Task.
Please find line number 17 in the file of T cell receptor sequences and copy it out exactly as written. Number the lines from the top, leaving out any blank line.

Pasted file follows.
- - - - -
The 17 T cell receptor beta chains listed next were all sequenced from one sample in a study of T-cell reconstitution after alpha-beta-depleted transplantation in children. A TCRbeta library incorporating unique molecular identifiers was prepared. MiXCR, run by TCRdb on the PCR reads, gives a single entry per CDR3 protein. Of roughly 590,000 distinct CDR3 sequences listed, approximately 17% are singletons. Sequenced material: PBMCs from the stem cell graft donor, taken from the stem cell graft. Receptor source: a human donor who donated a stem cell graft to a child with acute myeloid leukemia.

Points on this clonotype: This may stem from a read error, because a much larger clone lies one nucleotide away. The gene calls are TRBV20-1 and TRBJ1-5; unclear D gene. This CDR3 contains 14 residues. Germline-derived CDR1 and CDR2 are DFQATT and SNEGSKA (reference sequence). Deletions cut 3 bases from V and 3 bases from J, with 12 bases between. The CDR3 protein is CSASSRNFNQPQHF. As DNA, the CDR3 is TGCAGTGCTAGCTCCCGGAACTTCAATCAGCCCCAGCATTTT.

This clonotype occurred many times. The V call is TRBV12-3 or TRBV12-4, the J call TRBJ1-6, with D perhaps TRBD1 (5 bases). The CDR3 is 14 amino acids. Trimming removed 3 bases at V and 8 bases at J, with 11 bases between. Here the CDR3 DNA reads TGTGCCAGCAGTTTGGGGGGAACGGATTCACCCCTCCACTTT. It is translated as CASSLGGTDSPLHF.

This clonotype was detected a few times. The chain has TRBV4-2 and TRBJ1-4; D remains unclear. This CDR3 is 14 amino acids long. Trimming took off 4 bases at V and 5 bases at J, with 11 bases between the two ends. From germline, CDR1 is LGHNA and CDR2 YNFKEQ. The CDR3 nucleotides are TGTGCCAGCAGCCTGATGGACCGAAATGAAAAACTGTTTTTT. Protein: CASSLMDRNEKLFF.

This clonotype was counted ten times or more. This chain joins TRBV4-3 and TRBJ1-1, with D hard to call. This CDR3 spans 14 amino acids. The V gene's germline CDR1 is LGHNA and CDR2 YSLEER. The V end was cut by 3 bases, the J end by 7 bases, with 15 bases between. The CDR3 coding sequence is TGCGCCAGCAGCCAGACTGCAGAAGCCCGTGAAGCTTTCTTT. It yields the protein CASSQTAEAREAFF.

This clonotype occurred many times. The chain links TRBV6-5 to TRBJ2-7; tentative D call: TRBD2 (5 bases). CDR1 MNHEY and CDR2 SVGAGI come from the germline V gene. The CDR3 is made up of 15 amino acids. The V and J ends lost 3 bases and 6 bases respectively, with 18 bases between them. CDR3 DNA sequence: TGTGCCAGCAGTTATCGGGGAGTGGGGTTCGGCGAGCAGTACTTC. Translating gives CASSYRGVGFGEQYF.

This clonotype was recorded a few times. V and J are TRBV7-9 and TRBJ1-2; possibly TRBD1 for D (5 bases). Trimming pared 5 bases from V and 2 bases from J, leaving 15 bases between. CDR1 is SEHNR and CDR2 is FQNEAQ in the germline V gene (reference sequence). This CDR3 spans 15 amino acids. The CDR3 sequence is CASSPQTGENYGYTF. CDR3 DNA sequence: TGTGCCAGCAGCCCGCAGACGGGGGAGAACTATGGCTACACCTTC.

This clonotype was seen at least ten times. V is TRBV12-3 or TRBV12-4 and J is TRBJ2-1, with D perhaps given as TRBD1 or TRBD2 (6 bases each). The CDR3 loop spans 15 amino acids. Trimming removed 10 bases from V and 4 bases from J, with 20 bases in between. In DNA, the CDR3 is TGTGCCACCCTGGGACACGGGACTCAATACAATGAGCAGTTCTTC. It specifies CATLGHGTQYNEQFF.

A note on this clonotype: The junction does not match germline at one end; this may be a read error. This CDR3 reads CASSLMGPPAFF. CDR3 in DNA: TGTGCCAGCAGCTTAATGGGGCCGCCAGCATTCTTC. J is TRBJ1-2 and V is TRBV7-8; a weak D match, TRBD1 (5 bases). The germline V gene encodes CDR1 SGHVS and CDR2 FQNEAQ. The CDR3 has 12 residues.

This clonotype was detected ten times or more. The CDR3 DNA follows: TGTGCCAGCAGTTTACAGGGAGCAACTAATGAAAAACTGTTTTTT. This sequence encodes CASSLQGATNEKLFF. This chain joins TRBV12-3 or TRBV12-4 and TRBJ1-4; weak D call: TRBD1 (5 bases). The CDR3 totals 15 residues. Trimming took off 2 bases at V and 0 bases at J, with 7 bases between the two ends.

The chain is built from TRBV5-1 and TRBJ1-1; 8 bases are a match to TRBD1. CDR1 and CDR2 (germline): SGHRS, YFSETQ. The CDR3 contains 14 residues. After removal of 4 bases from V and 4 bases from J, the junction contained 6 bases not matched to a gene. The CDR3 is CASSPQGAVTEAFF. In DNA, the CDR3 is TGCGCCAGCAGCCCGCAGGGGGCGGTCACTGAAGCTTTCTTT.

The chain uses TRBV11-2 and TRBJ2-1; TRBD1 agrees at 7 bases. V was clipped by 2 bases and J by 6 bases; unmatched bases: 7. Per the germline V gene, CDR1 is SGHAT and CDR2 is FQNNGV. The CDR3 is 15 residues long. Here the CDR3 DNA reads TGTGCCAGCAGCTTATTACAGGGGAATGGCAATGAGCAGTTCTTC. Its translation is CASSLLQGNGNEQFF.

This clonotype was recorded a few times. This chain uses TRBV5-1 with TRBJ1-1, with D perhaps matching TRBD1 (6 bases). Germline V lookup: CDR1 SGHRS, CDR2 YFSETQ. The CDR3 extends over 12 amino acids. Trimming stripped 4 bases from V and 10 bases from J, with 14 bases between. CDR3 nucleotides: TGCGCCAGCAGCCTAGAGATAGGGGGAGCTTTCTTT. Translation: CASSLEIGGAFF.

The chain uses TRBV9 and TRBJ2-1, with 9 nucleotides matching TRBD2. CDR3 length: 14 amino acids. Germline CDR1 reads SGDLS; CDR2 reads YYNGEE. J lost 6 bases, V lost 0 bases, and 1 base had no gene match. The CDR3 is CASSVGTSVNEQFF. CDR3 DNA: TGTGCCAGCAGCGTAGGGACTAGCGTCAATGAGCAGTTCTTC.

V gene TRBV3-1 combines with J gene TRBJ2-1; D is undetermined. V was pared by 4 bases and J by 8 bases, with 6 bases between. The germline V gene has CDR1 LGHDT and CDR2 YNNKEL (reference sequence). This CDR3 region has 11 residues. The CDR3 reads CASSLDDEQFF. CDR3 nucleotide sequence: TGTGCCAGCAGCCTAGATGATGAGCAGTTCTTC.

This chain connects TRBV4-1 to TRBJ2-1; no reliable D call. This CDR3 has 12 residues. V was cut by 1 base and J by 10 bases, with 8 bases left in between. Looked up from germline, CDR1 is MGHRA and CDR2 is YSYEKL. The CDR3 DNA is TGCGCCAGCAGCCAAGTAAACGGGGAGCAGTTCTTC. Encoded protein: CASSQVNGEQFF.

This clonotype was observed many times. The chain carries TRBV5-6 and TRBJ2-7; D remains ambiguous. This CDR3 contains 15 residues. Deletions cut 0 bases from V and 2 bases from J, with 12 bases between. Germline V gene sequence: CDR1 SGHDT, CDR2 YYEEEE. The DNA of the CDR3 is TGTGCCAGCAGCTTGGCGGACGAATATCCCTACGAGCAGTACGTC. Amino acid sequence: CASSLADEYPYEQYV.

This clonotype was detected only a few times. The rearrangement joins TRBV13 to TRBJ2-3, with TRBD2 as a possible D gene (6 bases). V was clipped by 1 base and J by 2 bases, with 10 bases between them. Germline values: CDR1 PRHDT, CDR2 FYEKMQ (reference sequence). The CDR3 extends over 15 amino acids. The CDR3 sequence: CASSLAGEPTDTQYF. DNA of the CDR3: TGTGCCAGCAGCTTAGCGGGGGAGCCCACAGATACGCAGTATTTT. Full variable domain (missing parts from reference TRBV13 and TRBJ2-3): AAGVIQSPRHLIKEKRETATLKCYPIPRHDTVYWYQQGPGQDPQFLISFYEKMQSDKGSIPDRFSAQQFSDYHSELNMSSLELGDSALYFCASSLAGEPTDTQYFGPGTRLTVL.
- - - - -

This clonotype was observed many times. The chain carries TRBV5-6 and TRBJ2-7; D remains ambiguous. This CDR3 contains 15 residues. Deletions cut 0 bases from V and 2 bases from J, with 12 bases between. Germline V gene sequence: CDR1 SGHDT, CDR2 YYEEEE. The DNA of the CDR3 is TGTGCCAGCAGCTTGGCGGACGAATATCCCTACGAGCAGTACGTC. Amino acid sequence: CASSLADEYPYEQYV.